I am already feeling it. The bright toy ads are flooding my mailbox. Gathering recipes for Thanksgiving and Christmas meals. Each December weekend is filling up with parties, get togethers, gift exchanges and the must-do’s of the season. At the same time, I long for quiet reflection, focus on the advent season with my children and focus on the babe in the manger, not the hottest toys of the season. But how? With 5 children, an adoption underway, after school activities and parties, how do we find the space to lovingly guide our children away from consumerism and to a season of worship, devotion and giving?
Time for devotion
Each evening, we will take a few minutes to read and answer questions from Ann Voskamp’s book Unwrapping the Greatest Gift: A Family Celebration of Christmas (affiliate link)
This book is not a chore nor an obligation. If we miss a night, we may double up on Sunday. If one person is missing for an event, the rest of us go on. Some nights there may be popcorn or hot chocolate as we read. Other times it may happen at the dinner table. It is a small intent to shift focus on the true meaning of Christmas and get us away from the sensory overload.
Intentional Gift Giving
For the past 4 years, we have simplified our gift giving. We weeded out the unnecessary gift exchanges where no one really gets anything they want or can use. We changed those events into time with friends over a meal, no gifts needed. Our children know we value spending time together over things, so many times gifts will include tickets to a museum, show or sporting event. On Christmas morning, they know there will be 4 gifts waiting from Mom and Dad:
The four gifts are meaningful, useful and appreciated. The best gift we ever gave our children was the gift of simplicity. Having many gifts to open often lead to none of them being played with. Also, when giving gifts to teachers and family members, we try to be intentional about the types of gifts we give. Fair trade is always our goal and purchasing from small business owners locally results in gifts that give back. My children love knowing who made the gift and that it helps a person support their family.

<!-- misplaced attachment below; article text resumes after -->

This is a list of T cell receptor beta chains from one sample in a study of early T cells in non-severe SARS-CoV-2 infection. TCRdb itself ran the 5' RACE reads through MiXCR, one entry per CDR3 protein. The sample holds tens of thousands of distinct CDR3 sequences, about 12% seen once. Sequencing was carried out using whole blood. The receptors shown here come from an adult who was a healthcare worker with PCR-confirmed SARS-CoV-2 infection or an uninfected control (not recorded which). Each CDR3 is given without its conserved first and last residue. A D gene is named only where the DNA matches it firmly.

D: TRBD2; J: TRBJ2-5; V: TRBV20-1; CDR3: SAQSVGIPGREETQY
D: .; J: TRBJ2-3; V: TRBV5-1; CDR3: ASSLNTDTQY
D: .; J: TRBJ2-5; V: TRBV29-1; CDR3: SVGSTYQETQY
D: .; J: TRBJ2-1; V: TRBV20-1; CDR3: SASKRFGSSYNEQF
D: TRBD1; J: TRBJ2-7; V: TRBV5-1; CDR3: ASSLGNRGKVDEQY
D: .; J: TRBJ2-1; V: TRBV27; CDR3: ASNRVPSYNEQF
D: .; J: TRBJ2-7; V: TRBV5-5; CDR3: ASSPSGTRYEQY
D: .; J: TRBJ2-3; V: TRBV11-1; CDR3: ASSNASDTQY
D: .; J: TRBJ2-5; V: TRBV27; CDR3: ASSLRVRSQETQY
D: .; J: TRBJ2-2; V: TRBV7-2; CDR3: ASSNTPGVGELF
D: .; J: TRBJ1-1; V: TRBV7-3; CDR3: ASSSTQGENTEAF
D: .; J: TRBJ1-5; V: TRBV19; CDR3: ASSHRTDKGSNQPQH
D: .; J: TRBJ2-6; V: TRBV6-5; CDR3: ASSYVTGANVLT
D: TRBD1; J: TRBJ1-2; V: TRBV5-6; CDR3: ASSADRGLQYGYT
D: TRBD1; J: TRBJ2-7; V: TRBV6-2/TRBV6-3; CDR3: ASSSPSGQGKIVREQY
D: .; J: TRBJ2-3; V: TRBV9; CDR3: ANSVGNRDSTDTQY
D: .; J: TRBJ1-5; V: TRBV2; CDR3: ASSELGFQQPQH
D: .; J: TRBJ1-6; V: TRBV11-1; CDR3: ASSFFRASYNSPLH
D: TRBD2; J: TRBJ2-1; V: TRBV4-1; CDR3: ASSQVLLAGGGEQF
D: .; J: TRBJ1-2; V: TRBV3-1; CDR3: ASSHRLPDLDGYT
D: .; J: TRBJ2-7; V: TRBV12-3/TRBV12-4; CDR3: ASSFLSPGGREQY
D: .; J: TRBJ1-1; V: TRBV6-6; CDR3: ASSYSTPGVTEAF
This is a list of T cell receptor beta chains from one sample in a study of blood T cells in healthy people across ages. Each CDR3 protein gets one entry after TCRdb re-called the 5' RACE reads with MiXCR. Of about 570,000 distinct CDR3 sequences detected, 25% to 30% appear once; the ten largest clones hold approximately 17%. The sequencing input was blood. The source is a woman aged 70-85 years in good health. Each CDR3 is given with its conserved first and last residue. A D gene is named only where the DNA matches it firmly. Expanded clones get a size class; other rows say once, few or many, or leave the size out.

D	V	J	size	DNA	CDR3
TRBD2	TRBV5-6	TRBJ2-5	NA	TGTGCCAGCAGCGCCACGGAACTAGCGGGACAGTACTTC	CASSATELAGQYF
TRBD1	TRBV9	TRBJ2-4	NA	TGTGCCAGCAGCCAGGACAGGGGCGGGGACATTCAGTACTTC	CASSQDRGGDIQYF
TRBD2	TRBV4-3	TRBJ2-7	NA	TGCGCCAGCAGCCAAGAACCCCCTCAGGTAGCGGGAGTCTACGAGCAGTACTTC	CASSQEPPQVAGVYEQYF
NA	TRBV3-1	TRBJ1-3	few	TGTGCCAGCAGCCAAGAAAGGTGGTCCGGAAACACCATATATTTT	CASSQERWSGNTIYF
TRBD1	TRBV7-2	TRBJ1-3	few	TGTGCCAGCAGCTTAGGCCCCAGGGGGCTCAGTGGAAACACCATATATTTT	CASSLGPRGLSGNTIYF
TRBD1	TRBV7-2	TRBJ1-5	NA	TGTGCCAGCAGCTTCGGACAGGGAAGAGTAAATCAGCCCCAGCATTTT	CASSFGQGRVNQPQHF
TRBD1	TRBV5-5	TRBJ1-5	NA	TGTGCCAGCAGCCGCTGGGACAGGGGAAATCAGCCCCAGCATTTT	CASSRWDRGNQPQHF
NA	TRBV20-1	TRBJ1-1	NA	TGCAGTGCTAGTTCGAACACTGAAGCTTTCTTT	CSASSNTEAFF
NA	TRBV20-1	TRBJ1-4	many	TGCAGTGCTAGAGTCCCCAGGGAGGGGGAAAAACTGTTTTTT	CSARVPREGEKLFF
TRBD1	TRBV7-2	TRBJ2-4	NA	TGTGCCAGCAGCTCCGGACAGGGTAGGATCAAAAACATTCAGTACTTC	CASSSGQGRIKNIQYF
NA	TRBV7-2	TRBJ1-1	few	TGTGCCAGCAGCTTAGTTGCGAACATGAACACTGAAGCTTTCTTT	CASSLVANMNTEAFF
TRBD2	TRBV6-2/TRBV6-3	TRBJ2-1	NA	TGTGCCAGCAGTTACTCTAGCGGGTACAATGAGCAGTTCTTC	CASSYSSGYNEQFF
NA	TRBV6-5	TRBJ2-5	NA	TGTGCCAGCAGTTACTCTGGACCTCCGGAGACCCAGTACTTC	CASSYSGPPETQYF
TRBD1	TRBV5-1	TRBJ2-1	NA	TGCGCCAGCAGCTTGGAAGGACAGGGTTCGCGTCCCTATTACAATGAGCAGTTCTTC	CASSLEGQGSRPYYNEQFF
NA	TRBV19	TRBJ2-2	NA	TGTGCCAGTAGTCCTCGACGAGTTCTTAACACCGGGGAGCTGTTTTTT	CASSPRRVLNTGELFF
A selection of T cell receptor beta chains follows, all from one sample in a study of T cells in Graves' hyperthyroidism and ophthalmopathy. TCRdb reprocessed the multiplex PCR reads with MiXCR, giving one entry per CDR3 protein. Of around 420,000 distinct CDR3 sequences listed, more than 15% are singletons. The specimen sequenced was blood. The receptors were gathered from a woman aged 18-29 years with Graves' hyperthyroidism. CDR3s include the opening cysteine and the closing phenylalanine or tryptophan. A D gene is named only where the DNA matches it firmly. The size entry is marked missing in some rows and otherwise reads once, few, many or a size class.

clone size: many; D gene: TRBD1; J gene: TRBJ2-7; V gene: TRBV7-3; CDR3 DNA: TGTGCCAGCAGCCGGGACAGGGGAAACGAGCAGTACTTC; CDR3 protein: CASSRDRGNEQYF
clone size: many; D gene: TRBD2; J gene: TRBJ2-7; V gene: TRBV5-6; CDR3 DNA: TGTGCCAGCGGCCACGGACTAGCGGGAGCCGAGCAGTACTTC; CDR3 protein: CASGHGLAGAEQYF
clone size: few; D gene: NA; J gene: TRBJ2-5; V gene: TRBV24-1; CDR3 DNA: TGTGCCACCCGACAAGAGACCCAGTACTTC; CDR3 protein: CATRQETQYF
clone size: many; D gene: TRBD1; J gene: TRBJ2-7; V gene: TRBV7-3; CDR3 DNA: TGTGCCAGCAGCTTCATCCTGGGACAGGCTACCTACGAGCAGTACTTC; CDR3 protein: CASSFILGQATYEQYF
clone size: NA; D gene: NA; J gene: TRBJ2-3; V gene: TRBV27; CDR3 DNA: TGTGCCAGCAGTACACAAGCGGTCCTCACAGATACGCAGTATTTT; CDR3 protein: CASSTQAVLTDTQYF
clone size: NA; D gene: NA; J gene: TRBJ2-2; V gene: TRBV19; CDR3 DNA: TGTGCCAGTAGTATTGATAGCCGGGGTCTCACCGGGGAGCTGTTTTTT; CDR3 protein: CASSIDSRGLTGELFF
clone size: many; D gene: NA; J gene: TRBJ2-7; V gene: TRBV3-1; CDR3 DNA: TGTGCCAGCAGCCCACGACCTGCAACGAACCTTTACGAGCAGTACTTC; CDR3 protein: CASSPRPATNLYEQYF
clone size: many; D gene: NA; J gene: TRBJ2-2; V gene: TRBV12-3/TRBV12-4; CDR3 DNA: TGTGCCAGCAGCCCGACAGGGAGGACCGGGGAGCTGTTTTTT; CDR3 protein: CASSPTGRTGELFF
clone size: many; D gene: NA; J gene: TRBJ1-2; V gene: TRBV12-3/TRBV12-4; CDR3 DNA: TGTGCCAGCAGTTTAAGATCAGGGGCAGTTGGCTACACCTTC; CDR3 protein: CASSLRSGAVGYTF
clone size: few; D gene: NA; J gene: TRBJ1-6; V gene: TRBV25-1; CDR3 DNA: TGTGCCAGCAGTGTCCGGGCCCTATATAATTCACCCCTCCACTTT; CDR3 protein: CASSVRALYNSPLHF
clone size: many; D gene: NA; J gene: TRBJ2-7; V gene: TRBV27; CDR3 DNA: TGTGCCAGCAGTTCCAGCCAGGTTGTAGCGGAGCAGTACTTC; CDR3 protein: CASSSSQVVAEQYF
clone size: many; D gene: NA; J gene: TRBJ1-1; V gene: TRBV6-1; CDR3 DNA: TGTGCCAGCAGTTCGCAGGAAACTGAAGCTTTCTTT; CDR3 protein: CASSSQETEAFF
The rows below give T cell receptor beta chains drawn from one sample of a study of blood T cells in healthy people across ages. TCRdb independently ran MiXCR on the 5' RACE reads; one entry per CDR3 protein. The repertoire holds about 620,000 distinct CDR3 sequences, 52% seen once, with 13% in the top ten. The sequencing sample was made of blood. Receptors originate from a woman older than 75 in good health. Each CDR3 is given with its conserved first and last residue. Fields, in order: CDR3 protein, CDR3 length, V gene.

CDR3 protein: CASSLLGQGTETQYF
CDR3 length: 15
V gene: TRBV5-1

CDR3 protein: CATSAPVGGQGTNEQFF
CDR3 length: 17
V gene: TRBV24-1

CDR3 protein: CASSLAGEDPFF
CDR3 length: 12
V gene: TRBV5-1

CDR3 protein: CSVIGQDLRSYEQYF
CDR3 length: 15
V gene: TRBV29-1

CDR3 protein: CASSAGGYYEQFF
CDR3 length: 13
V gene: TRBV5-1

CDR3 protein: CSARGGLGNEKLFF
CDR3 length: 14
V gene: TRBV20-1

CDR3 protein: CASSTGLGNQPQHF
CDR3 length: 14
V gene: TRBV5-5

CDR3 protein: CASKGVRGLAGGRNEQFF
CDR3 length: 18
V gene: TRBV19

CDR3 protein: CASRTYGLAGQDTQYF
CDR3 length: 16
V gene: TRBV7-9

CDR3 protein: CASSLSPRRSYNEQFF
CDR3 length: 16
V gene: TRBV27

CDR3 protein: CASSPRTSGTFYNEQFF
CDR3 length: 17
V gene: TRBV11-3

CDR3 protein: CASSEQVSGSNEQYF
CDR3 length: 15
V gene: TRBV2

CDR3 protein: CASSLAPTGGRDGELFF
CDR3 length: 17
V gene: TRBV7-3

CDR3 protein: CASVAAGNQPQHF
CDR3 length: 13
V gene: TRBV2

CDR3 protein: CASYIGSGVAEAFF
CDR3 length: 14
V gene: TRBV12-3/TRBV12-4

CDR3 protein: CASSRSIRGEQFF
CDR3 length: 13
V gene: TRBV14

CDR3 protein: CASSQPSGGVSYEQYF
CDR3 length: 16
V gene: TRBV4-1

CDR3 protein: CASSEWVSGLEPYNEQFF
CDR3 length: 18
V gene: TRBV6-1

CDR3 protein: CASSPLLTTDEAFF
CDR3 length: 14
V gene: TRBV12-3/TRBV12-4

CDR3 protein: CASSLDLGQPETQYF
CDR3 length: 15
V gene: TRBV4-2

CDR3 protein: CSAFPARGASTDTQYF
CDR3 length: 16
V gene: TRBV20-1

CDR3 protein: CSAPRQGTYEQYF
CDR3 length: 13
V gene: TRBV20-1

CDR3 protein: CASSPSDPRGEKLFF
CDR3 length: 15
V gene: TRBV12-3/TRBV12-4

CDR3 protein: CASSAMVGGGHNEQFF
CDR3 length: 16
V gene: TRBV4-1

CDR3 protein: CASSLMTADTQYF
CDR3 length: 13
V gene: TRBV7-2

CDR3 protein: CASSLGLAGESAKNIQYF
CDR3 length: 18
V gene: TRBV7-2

There are so many ways to serve others and focus on those who have less in material things than we do. Whether it’s choosing gifts for a family or a child from a giving tree, filling out a shoebox for Operation Christmas Child, serving a hot meal at a soup kitchen or doing random acts of kindness, our children are watching and modeling after us. In order to raise children who are compassionate and giving, they need to see their parents with the same attitude and focus. Choose an activity that is meaningful to you and let you children serve with you this Christmas.
The beauty of traditions
Most of us have fun holiday traditions: trimming the tree, driving around to see Christmas lights, sledding or hot cocoa by the fireplace. Over the years, our traditions have evolved and adjusted as our family has grown and children have gotten older. There is one tradition that has stayed the same though: Christmas Eve
After dinner, our children open up a box and even though they know what is inside, it’s still exciting. They will receive new pj’s, a new board game, snacks and a movie. After changing into their new soft jammies, it’s time for devotion, family game night and then we will settle down for a movie. There is usually hot chocolate with a candy cane stirrer and marshmallows. While it may seem it’s adding another present, more things to-do and more stress to the holiday season, this is actually a tradition I look forward to. That’s why it has stayed. From toddlers to teens, everyone is part of this night and everyone participates in it. Part of simplifying the holidays is ditching the obligatory stuff and keeping what brings us joy.
The Christmas season is full of beauty and wonder. How do you maintain the right focus and guide your children to service and giving?